What is Inflammatory Bowel Disease?
According to the Centers for Disease Control and Prevention, Inflammatory Bowel Disease (IBD) affects over 3 million people in the United States. Inflammatory bowel disease is a chronic condition that can cause stomach pain, weight loss, and diarrhea. There are two main types of IBD: ulcerative colitis and Crohn’s disease. Ulcerative colitis only affects the large intestine while Crohn’s disease can affect any part of your digestive system. The symptoms vary depending on which type it is but both types have similar treatments available to them.
IBD should not be confused with IBS (Irritable Bowel Syndrome). Although people with IBS may experience some similar symptoms to IBD, IBD and IBS are very different. IBS is not caused by inflammation and the tissues of the bowel are not damaged the way they are in IBD. Treatment is also different. IBS is a kind of functional gastrointestinal illness. It impacts the intestines’ functioning, causing them to contract more or less frequently than usual. Spastic colon or nervous stomach is another name for IBS. IBS doesn’t irritate or damage the intestines in the same way that IBD does, so endoscopy scans are unable to spot it and there is no link between it and colon cancer. The majority of people with IBS don’t require hospitalization or surgery.
Researchers are still trying to figure out why some individuals get IBD. Three elements seem to be involved:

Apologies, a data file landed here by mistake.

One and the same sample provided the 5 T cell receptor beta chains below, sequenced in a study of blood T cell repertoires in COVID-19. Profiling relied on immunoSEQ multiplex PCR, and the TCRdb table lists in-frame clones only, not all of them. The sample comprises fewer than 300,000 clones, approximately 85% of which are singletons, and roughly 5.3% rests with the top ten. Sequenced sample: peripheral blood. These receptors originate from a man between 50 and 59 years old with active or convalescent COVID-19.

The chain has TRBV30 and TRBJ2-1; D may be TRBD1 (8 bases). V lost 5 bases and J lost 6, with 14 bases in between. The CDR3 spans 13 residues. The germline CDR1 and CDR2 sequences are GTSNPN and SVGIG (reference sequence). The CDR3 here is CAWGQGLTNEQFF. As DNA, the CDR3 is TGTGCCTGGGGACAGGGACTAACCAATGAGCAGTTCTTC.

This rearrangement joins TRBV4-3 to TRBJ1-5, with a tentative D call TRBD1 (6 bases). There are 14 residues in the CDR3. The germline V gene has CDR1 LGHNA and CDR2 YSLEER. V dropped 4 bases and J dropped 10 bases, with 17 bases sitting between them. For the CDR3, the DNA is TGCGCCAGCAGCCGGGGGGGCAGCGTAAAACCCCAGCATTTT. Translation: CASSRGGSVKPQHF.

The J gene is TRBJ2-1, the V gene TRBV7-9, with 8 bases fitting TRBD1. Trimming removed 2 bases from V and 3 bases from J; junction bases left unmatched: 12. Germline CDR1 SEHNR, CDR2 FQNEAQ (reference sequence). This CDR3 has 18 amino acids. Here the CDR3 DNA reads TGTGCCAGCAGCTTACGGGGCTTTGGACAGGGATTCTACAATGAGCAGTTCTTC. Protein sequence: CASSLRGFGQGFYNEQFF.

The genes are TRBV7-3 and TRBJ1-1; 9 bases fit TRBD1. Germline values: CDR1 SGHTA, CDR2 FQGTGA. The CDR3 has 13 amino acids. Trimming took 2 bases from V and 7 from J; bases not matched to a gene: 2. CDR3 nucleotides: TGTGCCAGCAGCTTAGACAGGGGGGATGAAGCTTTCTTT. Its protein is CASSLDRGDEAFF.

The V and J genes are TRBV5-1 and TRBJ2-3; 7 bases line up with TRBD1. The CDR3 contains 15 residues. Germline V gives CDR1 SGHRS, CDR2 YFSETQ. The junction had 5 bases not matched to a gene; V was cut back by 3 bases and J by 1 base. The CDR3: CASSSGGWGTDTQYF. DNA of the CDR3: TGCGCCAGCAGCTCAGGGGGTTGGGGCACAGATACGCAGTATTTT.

- Genetics: IBD affects one in four persons with a family history of the disease.
- Immune system response: The immune system usually combats infections. IBD patients’ immune systems mistake food as foreign substances, causing them to produce antibodies (proteins) to fight off this danger, which generates IBD symptoms.
- Environmental: IBD patients may develop the disease after being exposed to an environmental cause. These factors include smoking, stress, drug use, and sadness.
IBD symptoms may come and go and can range from mild to severe. These symptoms may include:
- Abdominal pain.
- Diarrhea (sometimes alternating with constipation) or a strong urge to defecate (bowel urgency).
- Gas and bloating.
- Loss of appetite or unexplained weight loss.
- Mucus or blood in the stool.
- Upset stomach.
Other symptoms but not as common include:
- Extreme tiredness and fatigue
- Itchy, red, painful eyes.
- Joint pain.
- Nausea and vomiting.
- Skin rashes and sores (ulcers).
- Vision problems.
Crohn’s disease and ulcerative colitis have similar symptoms. Neither disease can be identified with a single test.
When you meet with one of the board-certified gastroenterologists at Gastroenterology Associates of Tidewater, the physician will get a complete history of your symptoms. A comprehensive blood count (CBC) and a stool test are also used to look for indications of intestinal inflammation in the beginning phase of your examination.
Other diagnostic tests such as a colonoscopy, endoscopy, flexible sigmoidoscopy, CT or MRI may be ordered as well.
While the causes of IBD are often unknown, standard IBD treatments vary greatly depending on the type and severity of symptoms. Anti-inflammatory drugs can assist with inflammation management, preventing disease activity or have the disease go in remission. Surgery is also an option for treatment.
IBD is a lifelong diagnosis however with proper treatment, you can prevent flares and have long periods of remission.